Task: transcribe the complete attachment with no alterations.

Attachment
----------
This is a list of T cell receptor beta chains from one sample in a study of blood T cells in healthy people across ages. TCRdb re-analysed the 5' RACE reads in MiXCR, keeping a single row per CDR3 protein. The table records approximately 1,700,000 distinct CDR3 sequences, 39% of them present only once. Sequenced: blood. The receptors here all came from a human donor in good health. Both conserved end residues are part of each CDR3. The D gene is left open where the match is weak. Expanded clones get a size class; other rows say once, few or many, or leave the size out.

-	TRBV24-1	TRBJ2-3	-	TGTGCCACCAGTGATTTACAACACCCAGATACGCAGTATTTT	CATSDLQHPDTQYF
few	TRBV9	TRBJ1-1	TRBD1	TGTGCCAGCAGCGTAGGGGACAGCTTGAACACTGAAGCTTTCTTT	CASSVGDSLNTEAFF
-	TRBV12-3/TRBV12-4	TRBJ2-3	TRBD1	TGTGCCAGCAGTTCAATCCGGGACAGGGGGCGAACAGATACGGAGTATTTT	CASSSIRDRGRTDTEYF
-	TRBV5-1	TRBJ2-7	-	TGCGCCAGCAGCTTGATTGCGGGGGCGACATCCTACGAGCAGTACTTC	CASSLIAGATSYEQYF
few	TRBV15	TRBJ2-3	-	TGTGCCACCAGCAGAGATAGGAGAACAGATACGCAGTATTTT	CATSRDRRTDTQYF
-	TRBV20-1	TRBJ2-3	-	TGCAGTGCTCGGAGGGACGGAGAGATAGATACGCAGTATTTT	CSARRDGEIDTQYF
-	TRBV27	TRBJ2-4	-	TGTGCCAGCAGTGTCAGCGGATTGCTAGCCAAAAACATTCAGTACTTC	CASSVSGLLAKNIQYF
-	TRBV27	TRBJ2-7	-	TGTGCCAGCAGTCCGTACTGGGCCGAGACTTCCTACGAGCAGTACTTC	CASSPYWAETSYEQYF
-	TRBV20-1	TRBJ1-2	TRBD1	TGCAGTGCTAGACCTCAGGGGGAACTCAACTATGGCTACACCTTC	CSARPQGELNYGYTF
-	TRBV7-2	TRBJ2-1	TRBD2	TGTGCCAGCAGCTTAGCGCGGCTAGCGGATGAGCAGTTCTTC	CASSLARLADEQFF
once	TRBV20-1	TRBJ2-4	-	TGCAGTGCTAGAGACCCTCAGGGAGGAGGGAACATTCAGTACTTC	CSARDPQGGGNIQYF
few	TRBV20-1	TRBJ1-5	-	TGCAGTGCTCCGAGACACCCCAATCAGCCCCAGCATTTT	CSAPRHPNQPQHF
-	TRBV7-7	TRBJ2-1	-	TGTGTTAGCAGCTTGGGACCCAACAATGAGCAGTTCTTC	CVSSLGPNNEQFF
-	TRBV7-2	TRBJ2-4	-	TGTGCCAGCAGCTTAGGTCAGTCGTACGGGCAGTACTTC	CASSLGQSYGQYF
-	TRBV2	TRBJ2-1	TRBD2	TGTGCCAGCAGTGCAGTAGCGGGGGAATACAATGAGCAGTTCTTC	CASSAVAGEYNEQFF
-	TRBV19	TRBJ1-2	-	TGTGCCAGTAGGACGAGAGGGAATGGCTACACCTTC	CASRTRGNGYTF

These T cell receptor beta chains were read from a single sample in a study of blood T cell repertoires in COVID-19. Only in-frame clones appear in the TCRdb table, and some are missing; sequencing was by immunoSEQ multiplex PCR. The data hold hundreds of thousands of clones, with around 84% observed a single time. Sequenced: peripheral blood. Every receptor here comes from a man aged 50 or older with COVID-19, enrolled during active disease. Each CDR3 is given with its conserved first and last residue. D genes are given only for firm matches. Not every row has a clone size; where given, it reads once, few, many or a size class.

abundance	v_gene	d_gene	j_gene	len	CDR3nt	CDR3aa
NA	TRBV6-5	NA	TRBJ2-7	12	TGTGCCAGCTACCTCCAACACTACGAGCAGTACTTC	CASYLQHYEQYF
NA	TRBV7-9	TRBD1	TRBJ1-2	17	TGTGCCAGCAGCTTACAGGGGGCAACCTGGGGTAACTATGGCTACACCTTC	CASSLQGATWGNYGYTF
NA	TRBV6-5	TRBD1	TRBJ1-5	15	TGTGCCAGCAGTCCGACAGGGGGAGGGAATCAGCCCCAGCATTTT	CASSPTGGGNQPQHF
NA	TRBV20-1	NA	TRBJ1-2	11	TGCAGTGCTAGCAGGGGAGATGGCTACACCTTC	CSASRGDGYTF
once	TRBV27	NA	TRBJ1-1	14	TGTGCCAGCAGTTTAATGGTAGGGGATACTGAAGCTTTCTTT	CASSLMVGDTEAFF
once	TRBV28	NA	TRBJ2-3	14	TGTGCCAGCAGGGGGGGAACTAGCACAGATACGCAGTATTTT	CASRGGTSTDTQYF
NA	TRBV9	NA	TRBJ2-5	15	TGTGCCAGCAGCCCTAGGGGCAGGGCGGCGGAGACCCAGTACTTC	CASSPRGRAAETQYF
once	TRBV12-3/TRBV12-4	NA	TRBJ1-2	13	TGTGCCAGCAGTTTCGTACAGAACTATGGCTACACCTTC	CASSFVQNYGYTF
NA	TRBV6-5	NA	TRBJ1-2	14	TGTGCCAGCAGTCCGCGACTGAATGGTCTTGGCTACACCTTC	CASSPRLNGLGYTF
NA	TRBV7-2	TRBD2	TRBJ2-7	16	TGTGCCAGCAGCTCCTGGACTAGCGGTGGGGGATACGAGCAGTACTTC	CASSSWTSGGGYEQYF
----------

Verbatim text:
This is a list of T cell receptor beta chains from one sample in a study of blood T cells in healthy people across ages. TCRdb re-analysed the 5' RACE reads in MiXCR, keeping a single row per CDR3 protein. The table records approximately 1,700,000 distinct CDR3 sequences, 39% of them present only once. Sequenced: blood. The receptors here all came from a human donor in good health. Both conserved end residues are part of each CDR3. The D gene is left open where the match is weak. Expanded clones get a size class; other rows say once, few or many, or leave the size out.

-	TRBV24-1	TRBJ2-3	-	TGTGCCACCAGTGATTTACAACACCCAGATACGCAGTATTTT	CATSDLQHPDTQYF
few	TRBV9	TRBJ1-1	TRBD1	TGTGCCAGCAGCGTAGGGGACAGCTTGAACACTGAAGCTTTCTTT	CASSVGDSLNTEAFF
-	TRBV12-3/TRBV12-4	TRBJ2-3	TRBD1	TGTGCCAGCAGTTCAATCCGGGACAGGGGGCGAACAGATACGGAGTATTTT	CASSSIRDRGRTDTEYF
-	TRBV5-1	TRBJ2-7	-	TGCGCCAGCAGCTTGATTGCGGGGGCGACATCCTACGAGCAGTACTTC	CASSLIAGATSYEQYF
few	TRBV15	TRBJ2-3	-	TGTGCCACCAGCAGAGATAGGAGAACAGATACGCAGTATTTT	CATSRDRRTDTQYF
-	TRBV20-1	TRBJ2-3	-	TGCAGTGCTCGGAGGGACGGAGAGATAGATACGCAGTATTTT	CSARRDGEIDTQYF
-	TRBV27	TRBJ2-4	-	TGTGCCAGCAGTGTCAGCGGATTGCTAGCCAAAAACATTCAGTACTTC	CASSVSGLLAKNIQYF
-	TRBV27	TRBJ2-7	-	TGTGCCAGCAGTCCGTACTGGGCCGAGACTTCCTACGAGCAGTACTTC	CASSPYWAETSYEQYF
-	TRBV20-1	TRBJ1-2	TRBD1	TGCAGTGCTAGACCTCAGGGGGAACTCAACTATGGCTACACCTTC	CSARPQGELNYGYTF
-	TRBV7-2	TRBJ2-1	TRBD2	TGTGCCAGCAGCTTAGCGCGGCTAGCGGATGAGCAGTTCTTC	CASSLARLADEQFF
once	TRBV20-1	TRBJ2-4	-	TGCAGTGCTAGAGACCCTCAGGGAGGAGGGAACATTCAGTACTTC	CSARDPQGGGNIQYF
few	TRBV20-1	TRBJ1-5	-	TGCAGTGCTCCGAGACACCCCAATCAGCCCCAGCATTTT	CSAPRHPNQPQHF
-	TRBV7-7	TRBJ2-1	-	TGTGTTAGCAGCTTGGGACCCAACAATGAGCAGTTCTTC	CVSSLGPNNEQFF
-	TRBV7-2	TRBJ2-4	-	TGTGCCAGCAGCTTAGGTCAGTCGTACGGGCAGTACTTC	CASSLGQSYGQYF
-	TRBV2	TRBJ2-1	TRBD2	TGTGCCAGCAGTGCAGTAGCGGGGGAATACAATGAGCAGTTCTTC	CASSAVAGEYNEQFF
-	TRBV19	TRBJ1-2	-	TGTGCCAGTAGGACGAGAGGGAATGGCTACACCTTC	CASRTRGNGYTF

These T cell receptor beta chains were read from a single sample in a study of blood T cell repertoires in COVID-19. Only in-frame clones appear in the TCRdb table, and some are missing; sequencing was by immunoSEQ multiplex PCR. The data hold hundreds of thousands of clones, with around 84% observed a single time. Sequenced: peripheral blood. Every receptor here comes from a man aged 50 or older with COVID-19, enrolled during active disease. Each CDR3 is given with its conserved first and last residue. D genes are given only for firm matches. Not every row has a clone size; where given, it reads once, few, many or a size class.

abundance	v_gene	d_gene	j_gene	len	CDR3nt	CDR3aa
NA	TRBV6-5	NA	TRBJ2-7	12	TGTGCCAGCTACCTCCAACACTACGAGCAGTACTTC	CASYLQHYEQYF
NA	TRBV7-9	TRBD1	TRBJ1-2	17	TGTGCCAGCAGCTTACAGGGGGCAACCTGGGGTAACTATGGCTACACCTTC	CASSLQGATWGNYGYTF
NA	TRBV6-5	TRBD1	TRBJ1-5	15	TGTGCCAGCAGTCCGACAGGGGGAGGGAATCAGCCCCAGCATTTT	CASSPTGGGNQPQHF
NA	TRBV20-1	NA	TRBJ1-2	11	TGCAGTGCTAGCAGGGGAGATGGCTACACCTTC	CSASRGDGYTF
once	TRBV27	NA	TRBJ1-1	14	TGTGCCAGCAGTTTAATGGTAGGGGATACTGAAGCTTTCTTT	CASSLMVGDTEAFF
once	TRBV28	NA	TRBJ2-3	14	TGTGCCAGCAGGGGGGGAACTAGCACAGATACGCAGTATTTT	CASRGGTSTDTQYF
NA	TRBV9	NA	TRBJ2-5	15	TGTGCCAGCAGCCCTAGGGGCAGGGCGGCGGAGACCCAGTACTTC	CASSPRGRAAETQYF
once	TRBV12-3/TRBV12-4	NA	TRBJ1-2	13	TGTGCCAGCAGTTTCGTACAGAACTATGGCTACACCTTC	CASSFVQNYGYTF
NA	TRBV6-5	NA	TRBJ1-2	14	TGTGCCAGCAGTCCGCGACTGAATGGTCTTGGCTACACCTTC	CASSPRLNGLGYTF
NA	TRBV7-2	TRBD2	TRBJ2-7	16	TGTGCCAGCAGCTCCTGGACTAGCGGTGGGGGATACGAGCAGTACTTC	CASSSWTSGGGYEQYF